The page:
In subsequent work, Prof. Chouliaraki focuses on humanitarian and human rights communication, exploring how the mediation of solidarity has changed in the course of the past fifty years. Looking into NGO appeals, rock concerts, celebrity advocacy and post-television disaster news, she demonstrates how major institutional (the commercialisation of the aid and development field), technological (the rise of new media) and political (the fall of grand narratives) transformations have also changed the moral imperative to act on distant others in need. As a consequence, she argues, solidarity has today become not about conviction but choice, not vision but lifestyle, not others but ourselves - turning us into the ironic spectators of other people's suffering (The Ironic Spectator. Solidarity in the Age of Post-humanitarianism, Polity, 2012). She has also coedited a state-of-the art collection on the present challenges and directions of the field, the Routledge Handbook of Humanitarian Communication (with Anne Vestergaard, Routledge, 2021).

More recently, Professor Chouliaraki's work has turned to the communication of migration. Together with Prof. Myria Georgiou, she draws on multi-method research on the biggest migration event of the 21st century in the west - the 2015 migration “crisis” and its aftermath up to 2020 - to unpack the complexity and contradictions of the border in the age of datafication. In their book The Digital Border. Migration, Technology, Power (New York University Press, 2022), Chouliaraki and Georgiou develop a holistic theory of the digital border as an assemblage of technological infrastructures (from surveillance cameras to smartphones) and media imaginaries (stories, images, social media posts) to tell the story of migration as it unfolds in Europe’s outer islands as much as its most vibrant cities. The digital border that emerges in their study, they argue, is neither fully digital nor totally controlling. Rather, it is both digital and pre-digital; datafied and embodied; automated and self-reflexive; and traversed by fragile social relationships that entail both the despair or inhumanity and the promise of a better future.

Prof. Chouliaraki’s current work encompasses a study of the digital witnessing of war through smartphone devices or on social media platforms such as You Tube (published in Popular Communication, Information, Communication and Society; Visual Communication, Critical Studies in Media Communication, Media War and Conflict; and more recently with Dr Omar al-Ghazzi, in Journalism).At the same time, Prof. Chouliaraki critical study of the histories and current uses of “victimhood” in the cultural politics of the Anglo-American world has just been published as Wronged. The Weaponization of Victimhood by Columbia University Press. Listen to a podcast with Prof Chouliaraki for Borderless Voices with Dr Ayesha Jehangir, where she discusses the main themes of her book.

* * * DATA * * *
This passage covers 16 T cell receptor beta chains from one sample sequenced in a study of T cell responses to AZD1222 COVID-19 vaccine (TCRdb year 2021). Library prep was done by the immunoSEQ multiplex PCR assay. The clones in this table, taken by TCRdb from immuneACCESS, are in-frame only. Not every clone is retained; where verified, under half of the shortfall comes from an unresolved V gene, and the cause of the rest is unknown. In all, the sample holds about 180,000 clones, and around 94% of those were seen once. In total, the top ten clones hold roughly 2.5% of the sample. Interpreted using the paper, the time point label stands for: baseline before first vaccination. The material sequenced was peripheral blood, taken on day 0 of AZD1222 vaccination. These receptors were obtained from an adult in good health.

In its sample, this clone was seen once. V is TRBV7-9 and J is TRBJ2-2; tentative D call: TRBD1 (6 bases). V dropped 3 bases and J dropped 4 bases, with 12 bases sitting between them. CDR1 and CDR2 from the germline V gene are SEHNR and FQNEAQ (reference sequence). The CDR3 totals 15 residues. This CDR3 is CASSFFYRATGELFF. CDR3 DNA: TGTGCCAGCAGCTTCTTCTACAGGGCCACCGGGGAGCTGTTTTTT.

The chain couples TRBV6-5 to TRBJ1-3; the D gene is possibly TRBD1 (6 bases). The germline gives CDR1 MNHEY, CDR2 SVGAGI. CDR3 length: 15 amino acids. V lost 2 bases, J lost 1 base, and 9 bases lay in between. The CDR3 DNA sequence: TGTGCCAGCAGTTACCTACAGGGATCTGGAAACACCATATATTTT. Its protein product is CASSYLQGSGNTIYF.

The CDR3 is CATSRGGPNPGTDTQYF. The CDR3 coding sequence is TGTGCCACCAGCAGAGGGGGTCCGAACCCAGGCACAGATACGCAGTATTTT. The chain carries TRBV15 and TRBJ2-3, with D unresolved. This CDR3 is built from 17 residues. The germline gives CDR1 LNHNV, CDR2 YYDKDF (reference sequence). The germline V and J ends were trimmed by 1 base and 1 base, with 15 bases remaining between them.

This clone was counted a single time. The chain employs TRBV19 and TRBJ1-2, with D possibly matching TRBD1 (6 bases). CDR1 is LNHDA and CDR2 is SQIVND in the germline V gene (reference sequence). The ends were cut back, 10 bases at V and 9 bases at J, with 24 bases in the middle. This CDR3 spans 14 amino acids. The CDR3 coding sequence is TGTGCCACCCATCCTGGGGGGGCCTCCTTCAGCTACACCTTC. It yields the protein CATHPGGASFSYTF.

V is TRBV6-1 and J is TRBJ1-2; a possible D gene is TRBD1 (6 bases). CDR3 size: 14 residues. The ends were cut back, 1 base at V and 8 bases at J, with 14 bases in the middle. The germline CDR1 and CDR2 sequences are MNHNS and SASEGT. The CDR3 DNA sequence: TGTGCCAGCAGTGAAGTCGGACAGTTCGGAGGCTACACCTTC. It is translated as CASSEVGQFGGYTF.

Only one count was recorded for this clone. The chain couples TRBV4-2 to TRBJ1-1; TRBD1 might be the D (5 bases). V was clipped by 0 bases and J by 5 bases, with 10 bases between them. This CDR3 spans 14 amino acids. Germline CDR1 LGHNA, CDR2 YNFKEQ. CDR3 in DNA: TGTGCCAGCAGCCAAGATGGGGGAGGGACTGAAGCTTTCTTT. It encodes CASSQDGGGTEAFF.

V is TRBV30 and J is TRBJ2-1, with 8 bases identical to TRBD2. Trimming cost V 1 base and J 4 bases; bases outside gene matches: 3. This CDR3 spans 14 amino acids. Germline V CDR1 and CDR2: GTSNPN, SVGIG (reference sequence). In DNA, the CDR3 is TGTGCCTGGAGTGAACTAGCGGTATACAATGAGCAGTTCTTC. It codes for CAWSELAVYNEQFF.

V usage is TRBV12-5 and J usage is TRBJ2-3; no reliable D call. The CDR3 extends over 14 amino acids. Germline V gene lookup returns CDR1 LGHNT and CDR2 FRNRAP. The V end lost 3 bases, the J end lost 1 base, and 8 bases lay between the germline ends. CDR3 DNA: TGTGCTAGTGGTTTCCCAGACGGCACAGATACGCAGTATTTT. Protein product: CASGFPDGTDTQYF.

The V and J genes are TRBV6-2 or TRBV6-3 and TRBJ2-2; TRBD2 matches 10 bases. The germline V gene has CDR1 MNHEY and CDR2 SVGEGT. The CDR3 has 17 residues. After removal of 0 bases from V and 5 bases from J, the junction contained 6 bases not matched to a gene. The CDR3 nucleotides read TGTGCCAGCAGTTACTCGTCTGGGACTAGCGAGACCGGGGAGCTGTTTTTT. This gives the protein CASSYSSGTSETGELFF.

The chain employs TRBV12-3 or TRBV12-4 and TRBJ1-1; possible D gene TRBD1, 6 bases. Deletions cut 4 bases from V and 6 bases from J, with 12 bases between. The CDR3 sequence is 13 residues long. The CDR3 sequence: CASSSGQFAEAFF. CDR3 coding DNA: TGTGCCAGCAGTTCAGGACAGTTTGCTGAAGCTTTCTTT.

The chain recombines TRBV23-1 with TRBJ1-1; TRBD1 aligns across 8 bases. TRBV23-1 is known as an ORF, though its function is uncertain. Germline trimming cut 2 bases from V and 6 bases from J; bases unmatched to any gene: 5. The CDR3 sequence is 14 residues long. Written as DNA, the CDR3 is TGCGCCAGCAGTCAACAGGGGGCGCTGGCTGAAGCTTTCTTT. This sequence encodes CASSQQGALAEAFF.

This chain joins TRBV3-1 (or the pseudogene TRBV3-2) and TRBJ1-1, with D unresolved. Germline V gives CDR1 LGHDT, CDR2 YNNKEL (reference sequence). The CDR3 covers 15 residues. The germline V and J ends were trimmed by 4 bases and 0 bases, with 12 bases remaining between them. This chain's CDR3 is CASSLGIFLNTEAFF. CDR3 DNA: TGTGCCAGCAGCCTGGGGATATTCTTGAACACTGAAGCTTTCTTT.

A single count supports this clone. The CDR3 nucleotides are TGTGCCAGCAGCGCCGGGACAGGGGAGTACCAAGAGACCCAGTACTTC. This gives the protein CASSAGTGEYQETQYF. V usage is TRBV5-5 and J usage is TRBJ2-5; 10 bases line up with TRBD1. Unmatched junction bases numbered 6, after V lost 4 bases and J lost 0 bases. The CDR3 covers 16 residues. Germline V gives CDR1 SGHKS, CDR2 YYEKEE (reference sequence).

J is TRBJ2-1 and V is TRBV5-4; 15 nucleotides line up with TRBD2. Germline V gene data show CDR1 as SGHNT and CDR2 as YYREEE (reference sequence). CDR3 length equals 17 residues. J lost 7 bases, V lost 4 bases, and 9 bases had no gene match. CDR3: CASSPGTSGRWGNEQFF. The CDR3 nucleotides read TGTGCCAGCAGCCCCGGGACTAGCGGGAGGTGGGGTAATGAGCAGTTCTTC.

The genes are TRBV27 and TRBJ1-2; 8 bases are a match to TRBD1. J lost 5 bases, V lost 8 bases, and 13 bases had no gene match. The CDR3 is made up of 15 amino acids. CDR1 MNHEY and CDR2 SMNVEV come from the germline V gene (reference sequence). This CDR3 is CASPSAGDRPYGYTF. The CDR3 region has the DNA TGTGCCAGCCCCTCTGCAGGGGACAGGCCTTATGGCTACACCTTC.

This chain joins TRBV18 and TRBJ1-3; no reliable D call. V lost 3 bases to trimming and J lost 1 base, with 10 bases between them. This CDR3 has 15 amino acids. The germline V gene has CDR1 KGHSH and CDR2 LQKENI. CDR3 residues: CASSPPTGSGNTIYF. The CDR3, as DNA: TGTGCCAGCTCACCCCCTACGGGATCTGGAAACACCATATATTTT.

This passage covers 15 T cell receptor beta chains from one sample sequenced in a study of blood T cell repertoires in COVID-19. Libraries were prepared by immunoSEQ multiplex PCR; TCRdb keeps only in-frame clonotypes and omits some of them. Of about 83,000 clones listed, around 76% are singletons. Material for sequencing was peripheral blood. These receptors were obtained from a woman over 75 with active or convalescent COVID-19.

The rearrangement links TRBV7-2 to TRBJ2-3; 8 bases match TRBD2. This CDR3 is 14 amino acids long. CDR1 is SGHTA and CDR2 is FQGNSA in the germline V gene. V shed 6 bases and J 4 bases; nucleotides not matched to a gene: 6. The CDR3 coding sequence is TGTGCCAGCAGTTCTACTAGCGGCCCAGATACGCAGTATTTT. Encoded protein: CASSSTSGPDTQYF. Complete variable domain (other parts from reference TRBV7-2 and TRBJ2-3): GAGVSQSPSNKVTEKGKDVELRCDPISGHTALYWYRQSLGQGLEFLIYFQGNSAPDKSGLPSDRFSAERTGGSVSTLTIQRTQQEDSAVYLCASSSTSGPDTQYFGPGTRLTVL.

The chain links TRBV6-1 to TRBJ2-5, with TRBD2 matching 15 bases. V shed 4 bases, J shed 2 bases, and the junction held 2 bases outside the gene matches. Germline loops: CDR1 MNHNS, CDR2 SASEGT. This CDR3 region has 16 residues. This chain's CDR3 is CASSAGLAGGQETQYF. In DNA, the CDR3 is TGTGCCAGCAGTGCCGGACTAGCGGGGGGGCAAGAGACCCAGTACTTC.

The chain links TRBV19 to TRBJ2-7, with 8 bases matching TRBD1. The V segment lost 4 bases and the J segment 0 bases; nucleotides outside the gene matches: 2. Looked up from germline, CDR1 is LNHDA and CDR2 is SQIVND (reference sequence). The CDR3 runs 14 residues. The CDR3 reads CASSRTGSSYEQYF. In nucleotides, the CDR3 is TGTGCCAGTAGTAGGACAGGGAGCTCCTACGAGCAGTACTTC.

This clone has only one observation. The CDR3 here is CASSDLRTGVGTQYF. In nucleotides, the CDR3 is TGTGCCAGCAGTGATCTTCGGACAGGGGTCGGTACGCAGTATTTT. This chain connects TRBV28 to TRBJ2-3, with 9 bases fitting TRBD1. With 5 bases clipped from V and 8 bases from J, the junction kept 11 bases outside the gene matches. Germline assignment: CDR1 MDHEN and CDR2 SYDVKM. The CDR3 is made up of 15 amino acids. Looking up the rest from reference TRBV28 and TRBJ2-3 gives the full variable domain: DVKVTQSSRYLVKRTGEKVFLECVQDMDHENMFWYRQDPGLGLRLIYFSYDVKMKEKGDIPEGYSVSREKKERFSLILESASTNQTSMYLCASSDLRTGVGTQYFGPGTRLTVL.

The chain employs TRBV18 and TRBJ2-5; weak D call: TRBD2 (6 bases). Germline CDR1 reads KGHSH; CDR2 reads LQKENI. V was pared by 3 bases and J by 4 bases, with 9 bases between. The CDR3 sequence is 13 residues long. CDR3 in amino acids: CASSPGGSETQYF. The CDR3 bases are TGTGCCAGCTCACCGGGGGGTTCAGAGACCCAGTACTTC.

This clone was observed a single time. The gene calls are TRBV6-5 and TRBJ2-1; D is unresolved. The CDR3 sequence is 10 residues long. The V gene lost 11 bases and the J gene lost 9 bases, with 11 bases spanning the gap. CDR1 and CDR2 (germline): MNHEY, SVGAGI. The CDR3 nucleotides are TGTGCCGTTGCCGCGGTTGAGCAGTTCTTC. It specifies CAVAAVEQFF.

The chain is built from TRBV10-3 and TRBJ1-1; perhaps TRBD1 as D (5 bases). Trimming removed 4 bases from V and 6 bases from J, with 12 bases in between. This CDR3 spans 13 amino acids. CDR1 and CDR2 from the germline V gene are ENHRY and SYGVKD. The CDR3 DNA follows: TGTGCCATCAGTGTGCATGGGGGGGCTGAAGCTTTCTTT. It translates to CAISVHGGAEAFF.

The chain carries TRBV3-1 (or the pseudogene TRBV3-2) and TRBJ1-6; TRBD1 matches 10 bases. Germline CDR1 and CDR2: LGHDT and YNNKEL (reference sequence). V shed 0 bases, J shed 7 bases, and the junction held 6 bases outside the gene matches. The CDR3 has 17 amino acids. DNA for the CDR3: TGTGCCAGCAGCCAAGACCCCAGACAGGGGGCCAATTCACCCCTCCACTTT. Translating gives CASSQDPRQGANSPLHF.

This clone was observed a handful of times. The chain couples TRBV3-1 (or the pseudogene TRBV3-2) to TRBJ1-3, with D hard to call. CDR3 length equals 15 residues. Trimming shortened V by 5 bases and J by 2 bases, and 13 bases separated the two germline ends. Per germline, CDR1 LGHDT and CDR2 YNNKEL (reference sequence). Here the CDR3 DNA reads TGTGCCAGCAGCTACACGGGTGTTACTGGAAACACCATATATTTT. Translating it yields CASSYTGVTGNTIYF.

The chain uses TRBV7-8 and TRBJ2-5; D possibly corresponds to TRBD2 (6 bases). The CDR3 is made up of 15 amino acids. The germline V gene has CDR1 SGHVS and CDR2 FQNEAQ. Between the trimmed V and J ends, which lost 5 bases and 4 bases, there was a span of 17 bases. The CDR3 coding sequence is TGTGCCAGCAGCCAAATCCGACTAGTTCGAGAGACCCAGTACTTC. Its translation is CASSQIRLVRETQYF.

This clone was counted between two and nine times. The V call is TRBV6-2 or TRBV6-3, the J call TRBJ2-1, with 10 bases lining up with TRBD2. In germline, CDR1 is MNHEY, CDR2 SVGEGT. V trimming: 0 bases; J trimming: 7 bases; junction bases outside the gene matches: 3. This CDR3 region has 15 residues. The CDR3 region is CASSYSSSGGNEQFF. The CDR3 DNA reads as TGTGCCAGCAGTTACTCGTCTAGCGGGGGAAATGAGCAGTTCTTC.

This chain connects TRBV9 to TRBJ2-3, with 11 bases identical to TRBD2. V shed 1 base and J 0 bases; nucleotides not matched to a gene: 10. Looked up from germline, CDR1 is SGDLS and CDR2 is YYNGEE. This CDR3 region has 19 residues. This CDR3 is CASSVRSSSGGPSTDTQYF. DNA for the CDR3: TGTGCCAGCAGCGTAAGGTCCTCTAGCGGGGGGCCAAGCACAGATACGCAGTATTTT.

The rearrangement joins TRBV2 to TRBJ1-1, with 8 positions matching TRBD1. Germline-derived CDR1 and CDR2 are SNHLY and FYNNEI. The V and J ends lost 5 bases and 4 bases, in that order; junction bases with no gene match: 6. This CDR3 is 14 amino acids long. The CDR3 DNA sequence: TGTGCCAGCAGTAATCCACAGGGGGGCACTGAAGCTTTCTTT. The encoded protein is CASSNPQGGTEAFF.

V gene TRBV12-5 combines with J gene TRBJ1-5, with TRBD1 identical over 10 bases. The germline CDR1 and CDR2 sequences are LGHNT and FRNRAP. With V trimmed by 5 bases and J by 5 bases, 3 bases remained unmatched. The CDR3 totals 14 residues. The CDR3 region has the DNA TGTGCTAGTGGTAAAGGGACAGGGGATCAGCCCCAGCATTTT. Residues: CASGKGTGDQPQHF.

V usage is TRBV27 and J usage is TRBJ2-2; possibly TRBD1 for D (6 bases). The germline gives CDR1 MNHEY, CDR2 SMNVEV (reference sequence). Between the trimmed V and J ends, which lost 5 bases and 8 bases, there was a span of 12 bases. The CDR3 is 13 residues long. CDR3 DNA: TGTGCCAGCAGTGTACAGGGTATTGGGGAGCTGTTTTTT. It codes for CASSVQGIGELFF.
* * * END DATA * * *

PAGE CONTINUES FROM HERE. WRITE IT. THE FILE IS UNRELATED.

An overarching interest in Prof. Chouliaraki’s work is Discourse Theory and Analysis. She has written on discourse as a theoretical approach and as a methodological tool is her book Discourse in Late Modernity. Rethinking Critical Discourse Analysis (co-authored with Norman Fairclough, Edinburgh University Press, 2000) and in numerous publications (Social Semiotics, Journal of Management Studies; Linguistics and Education, Critical Discourse Studies; The Handbook of Cultural Analysis).




Other publications

  • Chouliaraki, L. (2012) Re-mediation, inter-mediation, trans-mediation. Journalism Studies, 14 (2). pp. 267-283. ISSN 1461-670X Outstanding Article of the Year Award, Journalism Studies Division, International Communication Association, 2014
  • Chouliaraki, L. (2010) Ordinary witnessing in post-television news: towards a new moral imagination. Critical Discourse Studies, 7 (4). pp. 305-319. ISSN 1740-5904. Top Paper of the Year Award, Journalism Studies Division, International Communication Association, 2010


View a comprehensive list of Professor Chouliaraki's publications here

Teaching and supervision

Postgraduate teaching

Professor Chouliaraki convenes the MC501. Advanced Doctoral Seminars for 3rd and 4th- year PhD students and contributes to the postgraduate course MC429. Humanitarian Communication as well as to the team-taught postgraduate Media and Communications courses relating to Discourse and Multi-Modal research methodologies (MC4M1/MC4M2).

Doctoral supervision

Professor Chouliaraki supervises doctoral students whose topics include the use of AI (museum holograms) in the transmission of Holocaust testimonies; the mobilization of male victimhood in online misogynist activism; techno-orientalist representations of AI in popular fiction; the institutional restructuring of photojournalism in the digital newsroom.

Applicants with backgrounds in social science disciplines including media and cultural studies, communication and discourse studies, political science, sociology and gender studies are encouraged to apply.

Professor Chouliaraki's current doctoral supervisees are Gal Ravia, Sindhoora Pemmaraju, Hatty Liu and Lewis Bush.

Awards and prizes